A therapy that I have been utilising more and more in my day job in mental health is Acceptance and Commitment Therapy (ACT). In a nutshell this therapy is all about acceptance of the current situation, of how things are, and then committing to your values in life. Now what do I mean by "acceptance"? Well, it's not about condoning events, agreeing with what's happening. Instead, it's about recognising things as they are, that that is what is happening, whether you like it or not. For instance, a loved one may become terminally ill. This is awful news, terrifying for everyone involved, heart-breaking, but it is happening. Acceptance is accepting that the loved one is terminally ill and will die. It's not being happy that that is happening, but it is recognising that that is the situation at hand. Alternatively, one might accept that they are experiencing low mood. They're not happy they feel that way, but they do acknowledge that that is how they feel. Not accepting a situation is what happens when someone is in denial. Maybe they are starting to become reliant on alcohol after work as a coping strategy for their stress, rather than just enjoying a social drink. Maybe if you tackled them on it and suggested perhaps they are drinking too much they would react angrily and defensively. This is not accepting the situation. Accepting the situation would be recognising that yes, they are drinking too much and becoming reliant on alcohol to get them through their stressful life. 

Once you accept something for as it is you can then choose to do something about it. An addict who recognises they have a problem can then decide to seek the appropriate help. The person who recognises that their eating has become too unhealthy and they have put on weight might decide to change their eating habits to lose weight. They are then committing to their goal when it comes to health and well-being - to lose weight and become healthier. Now, when that same person is faced with an urge to have a takeaway, they can either have the takeaway, or they can accept that they want one, but choose to commit to their goal of wanting to lose weight and become healthier, meaning they choose a different option for dinner.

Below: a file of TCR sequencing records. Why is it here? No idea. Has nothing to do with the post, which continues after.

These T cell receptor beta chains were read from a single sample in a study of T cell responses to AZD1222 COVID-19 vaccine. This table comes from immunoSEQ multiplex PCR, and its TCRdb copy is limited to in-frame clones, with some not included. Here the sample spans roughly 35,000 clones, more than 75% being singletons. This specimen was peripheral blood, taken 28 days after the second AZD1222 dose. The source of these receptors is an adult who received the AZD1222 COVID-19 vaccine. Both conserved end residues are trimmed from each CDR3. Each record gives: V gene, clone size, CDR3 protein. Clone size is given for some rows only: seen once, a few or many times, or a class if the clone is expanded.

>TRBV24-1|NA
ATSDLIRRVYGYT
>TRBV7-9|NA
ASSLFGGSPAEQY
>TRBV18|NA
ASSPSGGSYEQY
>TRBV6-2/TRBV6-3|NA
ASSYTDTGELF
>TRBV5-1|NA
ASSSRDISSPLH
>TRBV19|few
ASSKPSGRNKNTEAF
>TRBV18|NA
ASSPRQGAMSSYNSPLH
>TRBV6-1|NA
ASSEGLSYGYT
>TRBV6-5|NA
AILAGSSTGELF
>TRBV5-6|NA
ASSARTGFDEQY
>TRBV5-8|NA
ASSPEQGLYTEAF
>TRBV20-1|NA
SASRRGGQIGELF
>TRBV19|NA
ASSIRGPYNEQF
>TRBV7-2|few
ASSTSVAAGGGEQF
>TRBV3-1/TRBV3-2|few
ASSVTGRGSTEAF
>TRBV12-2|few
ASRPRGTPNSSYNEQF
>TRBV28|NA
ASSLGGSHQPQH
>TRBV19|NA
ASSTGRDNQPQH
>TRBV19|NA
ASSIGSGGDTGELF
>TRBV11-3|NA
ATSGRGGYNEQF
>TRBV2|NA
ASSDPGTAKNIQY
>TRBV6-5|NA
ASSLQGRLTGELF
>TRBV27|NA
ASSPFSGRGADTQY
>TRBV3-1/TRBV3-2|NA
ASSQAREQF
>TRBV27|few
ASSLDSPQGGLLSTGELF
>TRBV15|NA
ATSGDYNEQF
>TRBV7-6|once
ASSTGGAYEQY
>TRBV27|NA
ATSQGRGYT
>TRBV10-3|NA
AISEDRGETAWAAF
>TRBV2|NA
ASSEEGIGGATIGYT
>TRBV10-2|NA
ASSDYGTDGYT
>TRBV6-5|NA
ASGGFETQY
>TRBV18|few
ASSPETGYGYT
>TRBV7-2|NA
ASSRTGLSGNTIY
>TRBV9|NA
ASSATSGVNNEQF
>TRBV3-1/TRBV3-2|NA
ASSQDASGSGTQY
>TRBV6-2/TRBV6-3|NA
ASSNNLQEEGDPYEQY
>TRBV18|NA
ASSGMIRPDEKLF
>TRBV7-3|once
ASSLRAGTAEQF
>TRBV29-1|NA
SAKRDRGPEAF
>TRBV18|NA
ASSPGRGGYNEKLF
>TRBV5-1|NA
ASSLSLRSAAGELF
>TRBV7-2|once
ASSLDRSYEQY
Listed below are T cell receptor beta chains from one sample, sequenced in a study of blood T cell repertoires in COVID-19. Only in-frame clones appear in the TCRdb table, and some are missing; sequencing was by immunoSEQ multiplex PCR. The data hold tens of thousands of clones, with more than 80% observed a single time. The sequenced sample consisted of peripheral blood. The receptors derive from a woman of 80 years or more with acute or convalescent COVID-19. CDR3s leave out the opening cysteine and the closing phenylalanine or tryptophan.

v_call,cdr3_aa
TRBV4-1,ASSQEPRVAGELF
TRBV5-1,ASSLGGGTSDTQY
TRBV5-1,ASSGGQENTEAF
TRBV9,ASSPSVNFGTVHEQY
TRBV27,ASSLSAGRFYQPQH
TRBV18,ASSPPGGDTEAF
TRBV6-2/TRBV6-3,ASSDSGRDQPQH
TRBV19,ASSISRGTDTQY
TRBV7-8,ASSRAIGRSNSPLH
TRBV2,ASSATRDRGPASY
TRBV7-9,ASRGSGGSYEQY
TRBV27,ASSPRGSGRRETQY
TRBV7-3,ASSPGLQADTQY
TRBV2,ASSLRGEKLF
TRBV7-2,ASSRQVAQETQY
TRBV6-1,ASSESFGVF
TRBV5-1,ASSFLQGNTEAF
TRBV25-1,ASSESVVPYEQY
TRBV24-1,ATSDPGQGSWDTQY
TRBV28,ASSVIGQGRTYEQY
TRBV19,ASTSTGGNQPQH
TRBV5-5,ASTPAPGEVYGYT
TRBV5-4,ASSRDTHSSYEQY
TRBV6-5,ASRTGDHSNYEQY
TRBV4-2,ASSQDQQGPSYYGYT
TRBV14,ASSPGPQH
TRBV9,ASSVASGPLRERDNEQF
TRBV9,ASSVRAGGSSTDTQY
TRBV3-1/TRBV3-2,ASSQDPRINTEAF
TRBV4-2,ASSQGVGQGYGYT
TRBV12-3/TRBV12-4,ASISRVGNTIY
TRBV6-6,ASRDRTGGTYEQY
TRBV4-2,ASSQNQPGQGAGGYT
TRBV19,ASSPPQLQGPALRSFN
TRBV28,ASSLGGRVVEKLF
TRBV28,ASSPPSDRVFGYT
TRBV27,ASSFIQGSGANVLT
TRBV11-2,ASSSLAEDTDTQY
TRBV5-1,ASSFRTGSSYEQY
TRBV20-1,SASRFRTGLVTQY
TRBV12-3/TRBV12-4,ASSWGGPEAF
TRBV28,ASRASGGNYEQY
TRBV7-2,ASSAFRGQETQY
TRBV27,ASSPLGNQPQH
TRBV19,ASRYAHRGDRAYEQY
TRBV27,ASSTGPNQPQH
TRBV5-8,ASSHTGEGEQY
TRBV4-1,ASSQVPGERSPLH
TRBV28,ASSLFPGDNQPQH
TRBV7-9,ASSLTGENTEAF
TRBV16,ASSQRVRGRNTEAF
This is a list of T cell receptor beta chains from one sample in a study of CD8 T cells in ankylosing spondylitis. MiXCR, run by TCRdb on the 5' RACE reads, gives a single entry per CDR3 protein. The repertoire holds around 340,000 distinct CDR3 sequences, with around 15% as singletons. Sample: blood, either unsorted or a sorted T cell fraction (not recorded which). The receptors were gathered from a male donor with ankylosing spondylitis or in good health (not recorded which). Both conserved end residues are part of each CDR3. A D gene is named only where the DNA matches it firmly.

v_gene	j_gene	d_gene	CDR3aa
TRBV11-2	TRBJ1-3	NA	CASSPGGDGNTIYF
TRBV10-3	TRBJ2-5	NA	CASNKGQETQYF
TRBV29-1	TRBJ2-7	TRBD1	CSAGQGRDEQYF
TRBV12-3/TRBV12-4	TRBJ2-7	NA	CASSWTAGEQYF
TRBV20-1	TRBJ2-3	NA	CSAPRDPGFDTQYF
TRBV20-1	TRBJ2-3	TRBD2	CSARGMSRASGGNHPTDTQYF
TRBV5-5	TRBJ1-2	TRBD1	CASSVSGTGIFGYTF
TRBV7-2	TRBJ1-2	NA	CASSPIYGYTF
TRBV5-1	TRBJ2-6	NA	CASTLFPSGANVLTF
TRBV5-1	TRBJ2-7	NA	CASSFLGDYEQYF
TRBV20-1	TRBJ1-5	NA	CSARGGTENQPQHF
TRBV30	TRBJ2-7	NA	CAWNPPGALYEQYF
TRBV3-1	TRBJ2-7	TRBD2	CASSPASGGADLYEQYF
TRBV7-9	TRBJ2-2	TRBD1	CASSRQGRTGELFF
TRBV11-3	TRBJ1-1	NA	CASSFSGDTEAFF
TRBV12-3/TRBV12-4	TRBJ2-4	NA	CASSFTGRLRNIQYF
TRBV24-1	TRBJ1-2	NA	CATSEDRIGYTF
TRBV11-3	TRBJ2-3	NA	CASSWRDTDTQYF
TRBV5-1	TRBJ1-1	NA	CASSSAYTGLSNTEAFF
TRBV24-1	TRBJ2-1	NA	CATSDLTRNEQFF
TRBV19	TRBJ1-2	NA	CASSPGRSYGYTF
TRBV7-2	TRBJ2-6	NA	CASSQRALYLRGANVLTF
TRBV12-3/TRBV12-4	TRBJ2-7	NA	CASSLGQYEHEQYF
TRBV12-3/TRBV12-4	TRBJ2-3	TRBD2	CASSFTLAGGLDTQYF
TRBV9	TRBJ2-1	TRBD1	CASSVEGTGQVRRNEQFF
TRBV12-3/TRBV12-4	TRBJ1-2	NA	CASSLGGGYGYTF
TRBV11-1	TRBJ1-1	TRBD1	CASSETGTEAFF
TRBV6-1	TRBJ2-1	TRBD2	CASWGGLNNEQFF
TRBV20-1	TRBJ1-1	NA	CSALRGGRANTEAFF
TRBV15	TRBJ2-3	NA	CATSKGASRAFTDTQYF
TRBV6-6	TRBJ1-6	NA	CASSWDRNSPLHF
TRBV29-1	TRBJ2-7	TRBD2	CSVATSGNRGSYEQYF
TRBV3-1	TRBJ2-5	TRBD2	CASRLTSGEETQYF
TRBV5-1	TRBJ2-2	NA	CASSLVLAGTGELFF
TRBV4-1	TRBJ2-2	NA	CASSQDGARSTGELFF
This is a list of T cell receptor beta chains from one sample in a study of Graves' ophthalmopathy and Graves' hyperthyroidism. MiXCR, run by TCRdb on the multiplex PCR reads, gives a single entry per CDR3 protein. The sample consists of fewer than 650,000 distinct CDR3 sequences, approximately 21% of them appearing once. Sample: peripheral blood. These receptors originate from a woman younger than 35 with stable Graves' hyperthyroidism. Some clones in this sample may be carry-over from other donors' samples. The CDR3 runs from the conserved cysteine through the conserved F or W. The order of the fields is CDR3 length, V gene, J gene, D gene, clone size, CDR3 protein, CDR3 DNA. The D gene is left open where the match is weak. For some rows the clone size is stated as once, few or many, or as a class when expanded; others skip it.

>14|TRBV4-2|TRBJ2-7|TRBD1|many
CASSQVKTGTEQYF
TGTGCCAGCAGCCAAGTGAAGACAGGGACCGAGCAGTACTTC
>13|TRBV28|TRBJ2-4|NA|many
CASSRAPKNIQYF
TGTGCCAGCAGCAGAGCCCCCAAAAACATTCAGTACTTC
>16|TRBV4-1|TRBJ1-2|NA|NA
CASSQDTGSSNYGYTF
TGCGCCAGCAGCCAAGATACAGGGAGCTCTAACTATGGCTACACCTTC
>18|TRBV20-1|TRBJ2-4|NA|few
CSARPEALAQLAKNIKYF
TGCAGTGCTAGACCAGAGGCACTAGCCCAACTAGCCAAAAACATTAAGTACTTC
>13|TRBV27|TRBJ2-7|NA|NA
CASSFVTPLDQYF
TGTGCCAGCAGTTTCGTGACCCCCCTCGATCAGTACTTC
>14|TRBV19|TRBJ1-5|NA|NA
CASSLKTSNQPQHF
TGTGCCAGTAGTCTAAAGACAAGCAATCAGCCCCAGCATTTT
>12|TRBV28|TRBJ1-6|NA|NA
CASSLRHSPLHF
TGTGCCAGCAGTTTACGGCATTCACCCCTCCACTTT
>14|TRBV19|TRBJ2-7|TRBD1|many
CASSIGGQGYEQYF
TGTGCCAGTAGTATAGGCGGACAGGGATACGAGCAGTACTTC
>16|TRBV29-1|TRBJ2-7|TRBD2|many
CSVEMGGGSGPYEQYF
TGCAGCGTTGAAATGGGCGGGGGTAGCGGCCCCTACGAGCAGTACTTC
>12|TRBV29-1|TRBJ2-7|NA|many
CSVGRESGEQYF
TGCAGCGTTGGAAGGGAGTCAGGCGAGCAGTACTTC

The values that ACT looks at cover the topics such as relationships (with intimates, friends, family members, colleagues, etc.), health and well-being, work and education, and leisure. Here you identify what you goals are in these areas, what you value, for instance I value having good relationships with my closest friends and family and I make sure I make time for them, contacting them regularly. Once you know what your goals and values are you can then determine where you currently are in relation to achieving these goals. This will then highlight if there is work to be done to achieve these goals and then it's about identifying what will help you move nearer achieving the goals identified in each value area. 

So now what you have is the recognition to accept a situation as it is, be it an emotion, an event that has happened, a thought you have had, or perhaps an interpersonal situation, but then re-commit to the goals you have identified. So, I'm tempted to go out drinking this weekend on a night out with friends, but I am committing to my goal of wanting to fit again so I am choosing instead to stay in so that I can go to the gym early in the morning. This will allow me to then commit to my goal of spending time with my friends by then meeting them for the rugby match in the afternoon as I have gone to the gym already that day. 

So what has all this go to do with performance? Well, I was just thinking...someone who struggles with negative thoughts, maybe self-doubt, or a lack of motivation, could accept that that is what they are thinking and feeling, but they are still going to re-commit to their goal of training for the 1/2 marathon coming up and therefore will put on their running kit and go out for the run as planned. They acknowledge the thoughts but they choose instead to not focus on them and listen to them, but instead stick with the original plan, override their influence, and go out of the run. During a race/game/match, when those demons set in, the same applies, you can accept that the demons have appeared, but you can then re-commit to your goal of racing strongly, and that can help banish the demons, not giving them power, and you are instead striving further towards your goal with each step, pass, kick, swim stroke, etc. 

Go on, try it. Identify what your goals and values are. Then try just accepting where you're at, even if it's unpleasant, and then committing to those goals you've identified as you're not going to move any nearer them if you don't commit to them!